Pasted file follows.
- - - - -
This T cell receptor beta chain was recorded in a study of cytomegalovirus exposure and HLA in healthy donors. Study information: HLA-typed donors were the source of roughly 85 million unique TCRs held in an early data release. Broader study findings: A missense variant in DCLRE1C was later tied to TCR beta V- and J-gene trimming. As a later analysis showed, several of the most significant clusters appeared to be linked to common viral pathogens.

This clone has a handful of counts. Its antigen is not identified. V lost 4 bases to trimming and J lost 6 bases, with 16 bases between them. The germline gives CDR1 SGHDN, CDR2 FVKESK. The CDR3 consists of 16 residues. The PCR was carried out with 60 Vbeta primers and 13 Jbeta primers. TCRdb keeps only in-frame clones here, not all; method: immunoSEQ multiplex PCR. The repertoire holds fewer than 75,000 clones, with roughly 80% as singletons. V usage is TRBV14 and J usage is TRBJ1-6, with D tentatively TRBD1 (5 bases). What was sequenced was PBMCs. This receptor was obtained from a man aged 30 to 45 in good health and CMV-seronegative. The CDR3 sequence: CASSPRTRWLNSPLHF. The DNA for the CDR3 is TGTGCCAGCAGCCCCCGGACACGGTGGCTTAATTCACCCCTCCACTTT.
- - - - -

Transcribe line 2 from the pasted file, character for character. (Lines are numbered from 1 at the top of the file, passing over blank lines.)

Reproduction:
This clone has a handful of counts. Its antigen is not identified. V lost 4 bases to trimming and J lost 6 bases, with 16 bases between them. The germline gives CDR1 SGHDN, CDR2 FVKESK. The CDR3 consists of 16 residues. The PCR was carried out with 60 Vbeta primers and 13 Jbeta primers. TCRdb keeps only in-frame clones here, not all; method: immunoSEQ multiplex PCR. The repertoire holds fewer than 75,000 clones, with roughly 80% as singletons. V usage is TRBV14 and J usage is TRBJ1-6, with D tentatively TRBD1 (5 bases). What was sequenced was PBMCs. This receptor was obtained from a man aged 30 to 45 in good health and CMV-seronegative. The CDR3 sequence: CASSPRTRWLNSPLHF. The DNA for the CDR3 is TGTGCCAGCAGCCCCCGGACACGGTGGCTTAATTCACCCCTCCACTTT.